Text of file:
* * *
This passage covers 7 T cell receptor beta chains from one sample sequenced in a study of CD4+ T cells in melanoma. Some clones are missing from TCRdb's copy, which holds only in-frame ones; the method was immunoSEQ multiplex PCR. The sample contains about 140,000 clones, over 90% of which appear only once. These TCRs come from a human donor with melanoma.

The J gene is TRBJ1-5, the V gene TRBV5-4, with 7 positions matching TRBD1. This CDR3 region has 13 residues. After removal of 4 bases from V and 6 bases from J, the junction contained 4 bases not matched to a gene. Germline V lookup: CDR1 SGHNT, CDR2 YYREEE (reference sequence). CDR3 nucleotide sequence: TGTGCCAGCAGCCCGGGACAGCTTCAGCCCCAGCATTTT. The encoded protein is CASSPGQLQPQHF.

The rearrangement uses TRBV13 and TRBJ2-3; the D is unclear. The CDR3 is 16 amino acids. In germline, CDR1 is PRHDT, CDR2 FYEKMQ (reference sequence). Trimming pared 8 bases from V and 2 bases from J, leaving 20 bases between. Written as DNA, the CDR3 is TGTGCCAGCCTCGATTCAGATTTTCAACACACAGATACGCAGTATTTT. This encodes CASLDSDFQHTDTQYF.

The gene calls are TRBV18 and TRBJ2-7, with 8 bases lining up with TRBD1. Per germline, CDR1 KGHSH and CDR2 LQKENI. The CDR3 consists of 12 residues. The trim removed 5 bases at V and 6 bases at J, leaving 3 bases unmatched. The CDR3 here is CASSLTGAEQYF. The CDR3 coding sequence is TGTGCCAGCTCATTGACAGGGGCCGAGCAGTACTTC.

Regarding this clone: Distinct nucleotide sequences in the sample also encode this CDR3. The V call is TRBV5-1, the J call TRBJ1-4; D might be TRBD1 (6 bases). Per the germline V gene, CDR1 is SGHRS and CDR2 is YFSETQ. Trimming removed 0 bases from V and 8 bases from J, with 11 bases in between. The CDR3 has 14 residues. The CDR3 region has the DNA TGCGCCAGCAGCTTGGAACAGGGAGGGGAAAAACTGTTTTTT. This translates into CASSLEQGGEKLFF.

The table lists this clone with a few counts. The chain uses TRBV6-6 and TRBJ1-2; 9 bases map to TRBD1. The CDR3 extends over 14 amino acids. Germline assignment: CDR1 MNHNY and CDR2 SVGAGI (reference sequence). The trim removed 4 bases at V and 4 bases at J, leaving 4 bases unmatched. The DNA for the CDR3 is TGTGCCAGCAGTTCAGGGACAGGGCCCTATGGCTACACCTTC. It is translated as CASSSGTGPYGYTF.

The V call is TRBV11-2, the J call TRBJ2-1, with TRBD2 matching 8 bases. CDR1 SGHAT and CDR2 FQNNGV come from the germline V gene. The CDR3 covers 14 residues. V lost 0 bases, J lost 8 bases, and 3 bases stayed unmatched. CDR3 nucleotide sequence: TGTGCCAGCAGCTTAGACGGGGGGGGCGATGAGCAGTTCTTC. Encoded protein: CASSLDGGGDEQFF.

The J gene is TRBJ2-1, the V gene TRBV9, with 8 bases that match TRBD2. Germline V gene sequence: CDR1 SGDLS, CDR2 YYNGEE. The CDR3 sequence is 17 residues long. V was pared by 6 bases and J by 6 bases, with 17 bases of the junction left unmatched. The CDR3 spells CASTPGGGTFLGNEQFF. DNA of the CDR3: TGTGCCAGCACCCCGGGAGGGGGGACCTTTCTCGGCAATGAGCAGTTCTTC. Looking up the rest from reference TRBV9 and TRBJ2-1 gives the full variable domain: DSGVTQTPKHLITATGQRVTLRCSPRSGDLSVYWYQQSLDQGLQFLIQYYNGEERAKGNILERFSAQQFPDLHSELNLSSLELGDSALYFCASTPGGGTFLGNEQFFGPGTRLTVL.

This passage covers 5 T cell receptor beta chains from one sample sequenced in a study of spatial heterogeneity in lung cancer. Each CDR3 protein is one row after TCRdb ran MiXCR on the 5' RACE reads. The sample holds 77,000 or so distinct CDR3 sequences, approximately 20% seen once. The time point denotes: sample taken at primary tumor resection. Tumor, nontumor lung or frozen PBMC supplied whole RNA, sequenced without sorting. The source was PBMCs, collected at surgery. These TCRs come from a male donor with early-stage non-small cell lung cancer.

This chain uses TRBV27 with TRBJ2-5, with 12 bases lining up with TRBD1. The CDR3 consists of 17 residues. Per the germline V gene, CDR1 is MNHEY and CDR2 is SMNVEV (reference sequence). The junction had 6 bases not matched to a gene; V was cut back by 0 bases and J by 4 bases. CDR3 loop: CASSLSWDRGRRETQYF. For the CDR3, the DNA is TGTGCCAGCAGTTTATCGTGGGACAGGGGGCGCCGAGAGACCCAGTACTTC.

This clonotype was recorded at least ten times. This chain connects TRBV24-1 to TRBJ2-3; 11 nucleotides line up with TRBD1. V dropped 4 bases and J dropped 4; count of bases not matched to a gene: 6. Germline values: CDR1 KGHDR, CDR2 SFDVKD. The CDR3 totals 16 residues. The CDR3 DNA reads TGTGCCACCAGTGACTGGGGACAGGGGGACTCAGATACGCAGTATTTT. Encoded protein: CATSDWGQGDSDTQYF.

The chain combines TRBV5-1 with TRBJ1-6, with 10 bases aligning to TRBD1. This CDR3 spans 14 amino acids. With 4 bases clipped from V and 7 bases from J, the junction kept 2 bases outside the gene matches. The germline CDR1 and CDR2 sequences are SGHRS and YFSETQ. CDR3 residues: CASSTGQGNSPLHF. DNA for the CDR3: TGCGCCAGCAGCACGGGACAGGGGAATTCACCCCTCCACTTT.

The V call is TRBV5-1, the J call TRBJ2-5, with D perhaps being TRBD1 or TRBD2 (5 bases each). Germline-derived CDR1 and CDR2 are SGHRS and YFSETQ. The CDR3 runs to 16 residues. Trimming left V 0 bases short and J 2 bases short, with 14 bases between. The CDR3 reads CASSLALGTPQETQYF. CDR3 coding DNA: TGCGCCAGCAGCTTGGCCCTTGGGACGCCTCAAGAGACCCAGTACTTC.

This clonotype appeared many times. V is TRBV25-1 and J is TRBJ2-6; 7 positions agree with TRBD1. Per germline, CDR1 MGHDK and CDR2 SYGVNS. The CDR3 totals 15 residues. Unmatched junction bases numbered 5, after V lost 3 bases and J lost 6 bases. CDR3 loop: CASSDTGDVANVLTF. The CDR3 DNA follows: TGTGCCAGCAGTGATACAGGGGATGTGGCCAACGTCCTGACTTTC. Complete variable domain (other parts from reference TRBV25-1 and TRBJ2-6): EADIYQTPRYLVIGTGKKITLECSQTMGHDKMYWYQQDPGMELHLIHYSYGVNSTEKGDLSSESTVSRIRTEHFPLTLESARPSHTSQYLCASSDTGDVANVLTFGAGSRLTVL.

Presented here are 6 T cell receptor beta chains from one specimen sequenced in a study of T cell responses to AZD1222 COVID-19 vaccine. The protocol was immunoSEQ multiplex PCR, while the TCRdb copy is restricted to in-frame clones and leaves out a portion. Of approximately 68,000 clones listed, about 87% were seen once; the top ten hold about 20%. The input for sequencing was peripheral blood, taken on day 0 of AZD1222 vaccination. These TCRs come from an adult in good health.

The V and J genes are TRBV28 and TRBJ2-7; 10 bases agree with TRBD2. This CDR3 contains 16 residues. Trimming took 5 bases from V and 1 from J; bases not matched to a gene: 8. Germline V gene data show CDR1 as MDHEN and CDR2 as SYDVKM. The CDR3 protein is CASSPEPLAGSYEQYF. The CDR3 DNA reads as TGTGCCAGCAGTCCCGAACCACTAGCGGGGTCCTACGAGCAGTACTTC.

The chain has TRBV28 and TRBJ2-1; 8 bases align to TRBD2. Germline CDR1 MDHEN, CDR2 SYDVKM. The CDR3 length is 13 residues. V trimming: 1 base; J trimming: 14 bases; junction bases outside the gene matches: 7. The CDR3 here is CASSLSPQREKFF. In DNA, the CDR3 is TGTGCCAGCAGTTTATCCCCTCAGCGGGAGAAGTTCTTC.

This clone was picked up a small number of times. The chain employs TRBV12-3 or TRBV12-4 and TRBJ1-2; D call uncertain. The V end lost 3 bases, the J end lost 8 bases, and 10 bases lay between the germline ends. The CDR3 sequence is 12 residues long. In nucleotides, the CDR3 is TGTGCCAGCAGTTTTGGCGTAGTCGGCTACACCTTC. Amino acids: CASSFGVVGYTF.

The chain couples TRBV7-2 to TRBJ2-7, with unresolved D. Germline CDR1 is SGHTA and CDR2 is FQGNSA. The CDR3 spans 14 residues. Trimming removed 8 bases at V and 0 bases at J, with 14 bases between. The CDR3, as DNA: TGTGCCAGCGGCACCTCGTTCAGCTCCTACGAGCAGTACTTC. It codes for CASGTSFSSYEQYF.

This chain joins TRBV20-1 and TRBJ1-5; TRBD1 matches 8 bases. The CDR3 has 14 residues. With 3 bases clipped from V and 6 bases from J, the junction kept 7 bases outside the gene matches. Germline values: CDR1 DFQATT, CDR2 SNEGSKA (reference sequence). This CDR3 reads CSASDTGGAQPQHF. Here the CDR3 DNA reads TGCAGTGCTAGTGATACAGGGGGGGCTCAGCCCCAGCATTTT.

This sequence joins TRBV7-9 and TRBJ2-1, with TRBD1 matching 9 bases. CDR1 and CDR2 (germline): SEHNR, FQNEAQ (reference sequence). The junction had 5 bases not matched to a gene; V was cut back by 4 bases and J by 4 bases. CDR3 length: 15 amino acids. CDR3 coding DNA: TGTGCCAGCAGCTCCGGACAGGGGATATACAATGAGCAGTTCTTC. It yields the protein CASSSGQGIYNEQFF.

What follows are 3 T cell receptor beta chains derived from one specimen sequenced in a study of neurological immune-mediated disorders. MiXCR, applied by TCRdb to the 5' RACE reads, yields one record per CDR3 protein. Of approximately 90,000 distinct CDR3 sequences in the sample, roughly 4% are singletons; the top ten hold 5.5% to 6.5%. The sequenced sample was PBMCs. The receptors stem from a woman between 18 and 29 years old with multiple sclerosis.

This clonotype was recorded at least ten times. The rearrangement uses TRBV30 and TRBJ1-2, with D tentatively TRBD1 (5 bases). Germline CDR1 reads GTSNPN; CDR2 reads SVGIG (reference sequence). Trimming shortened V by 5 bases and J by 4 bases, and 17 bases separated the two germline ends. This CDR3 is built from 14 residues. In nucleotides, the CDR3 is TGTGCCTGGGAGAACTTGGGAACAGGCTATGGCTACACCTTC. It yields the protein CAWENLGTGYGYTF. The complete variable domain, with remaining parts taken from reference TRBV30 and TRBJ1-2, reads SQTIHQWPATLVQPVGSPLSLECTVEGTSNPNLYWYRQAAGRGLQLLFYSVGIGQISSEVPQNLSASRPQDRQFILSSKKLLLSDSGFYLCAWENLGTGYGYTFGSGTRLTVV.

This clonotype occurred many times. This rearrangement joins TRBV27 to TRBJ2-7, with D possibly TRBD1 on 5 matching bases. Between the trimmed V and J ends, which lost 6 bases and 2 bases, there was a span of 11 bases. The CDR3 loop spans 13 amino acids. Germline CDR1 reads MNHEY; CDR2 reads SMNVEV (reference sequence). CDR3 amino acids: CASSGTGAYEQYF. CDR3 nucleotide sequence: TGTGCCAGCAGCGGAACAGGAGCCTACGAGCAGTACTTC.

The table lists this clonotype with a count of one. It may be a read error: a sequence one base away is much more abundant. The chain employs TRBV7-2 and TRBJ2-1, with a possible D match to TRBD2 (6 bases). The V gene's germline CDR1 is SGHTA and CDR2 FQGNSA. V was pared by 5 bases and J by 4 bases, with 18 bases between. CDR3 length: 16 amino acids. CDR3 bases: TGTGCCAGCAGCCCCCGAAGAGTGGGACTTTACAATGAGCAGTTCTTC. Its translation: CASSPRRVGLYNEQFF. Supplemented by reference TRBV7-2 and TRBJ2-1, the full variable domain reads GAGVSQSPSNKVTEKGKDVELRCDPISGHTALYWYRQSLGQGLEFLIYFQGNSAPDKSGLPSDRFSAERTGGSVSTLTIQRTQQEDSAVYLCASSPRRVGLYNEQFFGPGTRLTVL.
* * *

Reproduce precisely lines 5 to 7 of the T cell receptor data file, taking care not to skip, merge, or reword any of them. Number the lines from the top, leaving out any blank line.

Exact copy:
Regarding this clone: Distinct nucleotide sequences in the sample also encode this CDR3. The V call is TRBV5-1, the J call TRBJ1-4; D might be TRBD1 (6 bases). Per the germline V gene, CDR1 is SGHRS and CDR2 is YFSETQ. Trimming removed 0 bases from V and 8 bases from J, with 11 bases in between. The CDR3 has 14 residues. The CDR3 region has the DNA TGCGCCAGCAGCTTGGAACAGGGAGGGGAAAAACTGTTTTTT. This translates into CASSLEQGGEKLFF.

The table lists this clone with a few counts. The chain uses TRBV6-6 and TRBJ1-2; 9 bases map to TRBD1. The CDR3 extends over 14 amino acids. Germline assignment: CDR1 MNHNY and CDR2 SVGAGI (reference sequence). The trim removed 4 bases at V and 4 bases at J, leaving 4 bases unmatched. The DNA for the CDR3 is TGTGCCAGCAGTTCAGGGACAGGGCCCTATGGCTACACCTTC. It is translated as CASSSGTGPYGYTF.

The V call is TRBV11-2, the J call TRBJ2-1, with TRBD2 matching 8 bases. CDR1 SGHAT and CDR2 FQNNGV come from the germline V gene. The CDR3 covers 14 residues. V lost 0 bases, J lost 8 bases, and 3 bases stayed unmatched. CDR3 nucleotide sequence: TGTGCCAGCAGCTTAGACGGGGGGGGCGATGAGCAGTTCTTC. Encoded protein: CASSLDGGGDEQFF.